BLOCK TRIBUNE: Government is a big employer of lawyers. What will this mean to our government’s bureaucracy? Will we see it shrink, or just morph?
DEAN SONDEREGGER: Boy, that’s an interesting question. You think about the attorneys, from a regulator standpoint…. I don’t think you’re going to see it shrink. I think you’ll see it change. I think you’re going to see a lot better access to information, and so as a result of that, I think you’re going to see an ability to provide regulatory oversight in the way that we haven’t had up until this point in time. And I think that you’ll see again, the nature of the jobs they do will change a little bit because they’re going to have much better tools to help them. But I think it’s a stretch to think right now that you’re going to see substantial shrinking of the government.
BLOCK TRIBUNE: Are there any specific areas of legal practitioners that won’t be hurt more than others? For example, estates and trusts. Or you mentioned real estate before. Any areas that you see that are just going to morph into something where it’s highly unlikely that there’s going to be a lot of employment opportunities?
DEAN SONDEREGGER: Yeah, I think that your simple transactions, so you think about wills, estates and trusts as a great example of that. Real estate is another great example of that. I think you can think about (changes) from purchases of real estate to things as simple as a residential lease. A lot of employment law. I think you’ll see the transactional side of that will become much easier for people to do without hiring a lawyer on a time and materials kind of basis, if you think about that. So I would think, and you’re already seeing a little bit of this with some of the commercial sites that are out there, like Rocket Lawyer, where you can go up and really get an estate or trust drafted without a whole heck of a lot of labor, I think you’ll see a whole lot of work from an attorney. So I think you’ll see those things start to suffer.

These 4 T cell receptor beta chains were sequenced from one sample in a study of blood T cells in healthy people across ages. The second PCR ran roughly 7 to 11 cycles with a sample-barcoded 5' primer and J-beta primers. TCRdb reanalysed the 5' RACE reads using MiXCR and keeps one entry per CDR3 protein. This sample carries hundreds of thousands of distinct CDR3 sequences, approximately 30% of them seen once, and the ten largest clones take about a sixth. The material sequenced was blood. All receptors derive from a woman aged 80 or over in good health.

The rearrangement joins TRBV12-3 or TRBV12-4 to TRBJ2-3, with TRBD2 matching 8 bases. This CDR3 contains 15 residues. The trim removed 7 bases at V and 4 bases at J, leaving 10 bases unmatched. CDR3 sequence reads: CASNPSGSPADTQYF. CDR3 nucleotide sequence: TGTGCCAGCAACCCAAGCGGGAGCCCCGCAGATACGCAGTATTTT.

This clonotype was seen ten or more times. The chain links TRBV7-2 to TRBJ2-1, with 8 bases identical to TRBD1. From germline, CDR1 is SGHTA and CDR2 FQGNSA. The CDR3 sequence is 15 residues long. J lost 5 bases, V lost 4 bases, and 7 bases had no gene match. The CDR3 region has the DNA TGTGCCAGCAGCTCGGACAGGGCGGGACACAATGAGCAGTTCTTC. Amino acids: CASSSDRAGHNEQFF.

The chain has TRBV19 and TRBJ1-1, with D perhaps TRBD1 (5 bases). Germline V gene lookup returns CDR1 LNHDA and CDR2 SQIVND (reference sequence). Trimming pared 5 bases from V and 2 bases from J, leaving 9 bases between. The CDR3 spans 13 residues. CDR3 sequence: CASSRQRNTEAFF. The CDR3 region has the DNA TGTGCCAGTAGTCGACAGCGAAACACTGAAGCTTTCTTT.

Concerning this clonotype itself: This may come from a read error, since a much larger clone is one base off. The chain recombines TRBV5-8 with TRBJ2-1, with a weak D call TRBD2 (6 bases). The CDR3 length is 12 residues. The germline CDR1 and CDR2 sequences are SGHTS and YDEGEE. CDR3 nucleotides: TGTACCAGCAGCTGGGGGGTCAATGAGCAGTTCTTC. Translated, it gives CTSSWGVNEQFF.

I think you’ve seen, to some extent, that in the legal markets right now, where larger firms – employment law, for instance – where there’s not been a lot of change in the law, you really see the larger firms starting to divest themselves from that practice area, because there’s not a lot of things that they can add that justify high billing rates there.
So I think those are the areas that you’ll see things struggle with, or people suffer a little bit from an employment standpoint. So your small lawyer, family law kind of businesses. I think that your large M&A transactions, which are multi-billion dollar transactions, are still going to do quite well. You’re going to still have those things. There’s so much money associated with them and so much risk that you’re going to have highly trained attorneys in those positions doing quite well. But I think a lot of the smaller stuff you, will see a contraction.